In the female rat, sexual receptivity is regulated by the sequential exposure of limbic- hypothalamic circuits to estradiol and progesterone. The goal of our research is to understand mechanisms through which progesterone acts to facilitate sexual receptivity. Estradiol stimulates a multisynaptic circuit to induce ?-endorphin (?-END) release that activates ?-opioid receptors (MOP) in the medial preoptic nucleus (MPN), which inhibits sexual receptivity - lordosis. Subsequent progesterone treatment reduces MOP activation in MPN, presumably through the inhibition of ?-END activity in the hypothalamic arcuate nucleus (ARH), and facilitates lordosis. We have demonstrated that orphanin FQ (OFQ) in the ARH, acting through its cognate receptor, NOP, mimics progesterone by reducing MPN MOP activation and facilitating sexual receptivity. Our preliminary data suggest that progesterone acts through the OFQ-NOP neuropeptide system to relieve estradiol inhibition: i) OFQ neurons in ARH contain intracellular progesterone receptors, and ii) ?-END neurons express NOP that hyperpolarize ?- END when activated. These actions relieve MPN MOP activation and facilitate sexual receptivity. However, the mechanism(s) that progesterone uses to regulate this circuit is unclear. Progesterone may exert its effects through multiple progesterone receptors and signaling mechanisms. We propose studies to determine the progesterone signaling mechanisms that are involved using our well developed steroid responsive ARH-MPN lordosis circuit. We will test the hypothesis that progesterone uses multiple signaling mechanisms to facilitate lordosis by activating the OFQ-NOP system to inhibit estradiol-induced activation of ?-END neurons. We will examine both presynaptic and postsynaptic mechanisms through which estradiol and progesterone may be regulating OFQ neurotransmission in the ARH. The proposed experiments will also test whether: 1) NOP are expressed in ?-END neurons that project MPN;2) progesterone inhibits ?-END neuronal activity through NOP;and 3) progesterone signals through multiple mechanisms to regulate the activity our model ARH-MPN opioid lordosis circuits. These experiments will use histological, electrophysiological and behavioral techniques to provide important fundamental information on progesterone signaling and regulation of neurotransmission in opioid circuits that regulate sexual receptivity.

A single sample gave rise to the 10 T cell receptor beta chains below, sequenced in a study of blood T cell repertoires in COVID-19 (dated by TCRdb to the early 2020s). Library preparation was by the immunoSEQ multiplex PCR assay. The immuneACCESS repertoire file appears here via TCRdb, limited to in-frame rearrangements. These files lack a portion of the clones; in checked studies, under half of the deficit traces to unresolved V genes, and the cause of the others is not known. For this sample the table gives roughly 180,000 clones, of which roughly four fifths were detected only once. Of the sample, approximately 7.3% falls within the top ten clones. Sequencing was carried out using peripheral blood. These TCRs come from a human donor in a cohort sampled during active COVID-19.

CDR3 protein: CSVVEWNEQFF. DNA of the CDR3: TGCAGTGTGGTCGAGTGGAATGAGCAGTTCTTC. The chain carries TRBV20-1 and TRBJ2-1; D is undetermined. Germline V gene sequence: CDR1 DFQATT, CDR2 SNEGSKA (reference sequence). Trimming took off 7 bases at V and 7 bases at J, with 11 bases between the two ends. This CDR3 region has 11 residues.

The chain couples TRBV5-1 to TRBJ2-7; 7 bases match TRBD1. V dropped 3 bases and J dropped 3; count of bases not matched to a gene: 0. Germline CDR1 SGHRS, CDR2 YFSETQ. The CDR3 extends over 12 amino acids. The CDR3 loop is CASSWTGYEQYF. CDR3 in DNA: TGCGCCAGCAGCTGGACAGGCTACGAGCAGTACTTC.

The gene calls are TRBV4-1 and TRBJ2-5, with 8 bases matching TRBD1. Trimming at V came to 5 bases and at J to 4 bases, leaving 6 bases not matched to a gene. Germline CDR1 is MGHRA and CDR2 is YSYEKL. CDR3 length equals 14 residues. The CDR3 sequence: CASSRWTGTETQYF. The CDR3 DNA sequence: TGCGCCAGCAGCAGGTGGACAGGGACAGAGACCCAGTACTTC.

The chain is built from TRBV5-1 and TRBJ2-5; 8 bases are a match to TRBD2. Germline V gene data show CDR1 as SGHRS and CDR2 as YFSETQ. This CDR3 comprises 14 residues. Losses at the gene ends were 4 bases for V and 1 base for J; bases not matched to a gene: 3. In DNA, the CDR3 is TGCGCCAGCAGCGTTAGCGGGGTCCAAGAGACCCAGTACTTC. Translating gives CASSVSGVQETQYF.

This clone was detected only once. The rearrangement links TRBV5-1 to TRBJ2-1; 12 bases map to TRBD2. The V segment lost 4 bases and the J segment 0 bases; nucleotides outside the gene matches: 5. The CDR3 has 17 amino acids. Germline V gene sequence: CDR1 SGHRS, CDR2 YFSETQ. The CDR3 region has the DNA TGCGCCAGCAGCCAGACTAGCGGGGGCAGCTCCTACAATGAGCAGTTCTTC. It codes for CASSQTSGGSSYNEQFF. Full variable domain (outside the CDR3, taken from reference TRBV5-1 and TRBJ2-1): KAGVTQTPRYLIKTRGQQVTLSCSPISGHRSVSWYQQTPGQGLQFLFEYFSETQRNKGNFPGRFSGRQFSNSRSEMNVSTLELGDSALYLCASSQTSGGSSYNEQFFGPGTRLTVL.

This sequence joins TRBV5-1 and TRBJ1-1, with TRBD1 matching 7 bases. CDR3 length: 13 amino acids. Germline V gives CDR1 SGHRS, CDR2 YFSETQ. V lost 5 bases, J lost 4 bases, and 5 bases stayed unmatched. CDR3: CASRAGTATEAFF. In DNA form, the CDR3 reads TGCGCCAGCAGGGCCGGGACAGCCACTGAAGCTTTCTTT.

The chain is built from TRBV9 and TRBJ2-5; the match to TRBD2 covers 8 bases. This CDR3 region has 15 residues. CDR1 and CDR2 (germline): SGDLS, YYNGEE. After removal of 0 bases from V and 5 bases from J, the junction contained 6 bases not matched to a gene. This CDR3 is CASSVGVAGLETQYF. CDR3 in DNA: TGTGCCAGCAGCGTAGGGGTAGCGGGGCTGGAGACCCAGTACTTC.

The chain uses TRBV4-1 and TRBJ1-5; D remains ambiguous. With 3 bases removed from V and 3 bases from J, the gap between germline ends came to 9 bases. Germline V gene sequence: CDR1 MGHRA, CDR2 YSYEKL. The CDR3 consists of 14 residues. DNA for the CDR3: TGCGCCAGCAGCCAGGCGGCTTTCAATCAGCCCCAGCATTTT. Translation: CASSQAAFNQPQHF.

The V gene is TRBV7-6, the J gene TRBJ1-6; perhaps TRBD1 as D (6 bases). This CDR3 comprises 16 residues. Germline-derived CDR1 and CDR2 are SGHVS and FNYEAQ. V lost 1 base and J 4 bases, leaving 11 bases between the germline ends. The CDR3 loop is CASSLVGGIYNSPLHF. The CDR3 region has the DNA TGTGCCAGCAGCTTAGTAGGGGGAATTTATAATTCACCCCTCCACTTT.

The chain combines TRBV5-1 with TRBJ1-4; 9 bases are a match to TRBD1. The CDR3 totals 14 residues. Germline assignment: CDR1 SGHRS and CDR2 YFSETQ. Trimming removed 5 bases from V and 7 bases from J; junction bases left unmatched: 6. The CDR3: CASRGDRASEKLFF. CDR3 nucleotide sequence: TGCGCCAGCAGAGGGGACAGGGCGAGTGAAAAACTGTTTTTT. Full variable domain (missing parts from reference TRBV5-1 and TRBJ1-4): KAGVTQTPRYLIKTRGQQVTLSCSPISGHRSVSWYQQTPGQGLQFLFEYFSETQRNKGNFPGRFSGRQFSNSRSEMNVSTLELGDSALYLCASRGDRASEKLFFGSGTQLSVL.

Project Impact - Public health statement The sequential exposure of neural circuits to estradiol and progesterone is important for coordinating reproductive physiology and behavior. The proposed studies are at the basic level, and seek to provide an integrated model of the actions of estradiol and progesterone on the activity of opioid circuits to understand the mechanisms that integrate and transduce the ovarian hormonal information to regulate sexual behavior. Our studies on the ovarian steroid modulation of opioid circuit may be part of the generalized mechanism for coordinating sexual behavior, ovulation and uterine development that underlie levels of fertility and may apply to aid in discovering new drug treatments to regulate fertility and treat infertility. A significant proportion of child bearing age women in the United States report infertility problems that is associated ovarian dysfunction and altered ovarian steroid hormone pattern. These unusual patterns of steroid hormone production desynchronize reproductive physiology producing infertility and can be responsible for other neuroendocrine related issues such as irregular vaginal bleeding, polycystic ovary syndrome, nutritional and metabolic disorders, and possibly cancer.
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|Long, Nathan; Serey, Chhorvann; Sinchak, Kevin (2014) 17Î²-estradiol rapidly facilitates lordosis through G protein-coupled estrogen receptor 1 (GPER) via deactivation of medial preoptic nucleus Î¼-opioid receptors in estradiol primed female rats. Horm Behav 66:663-6|
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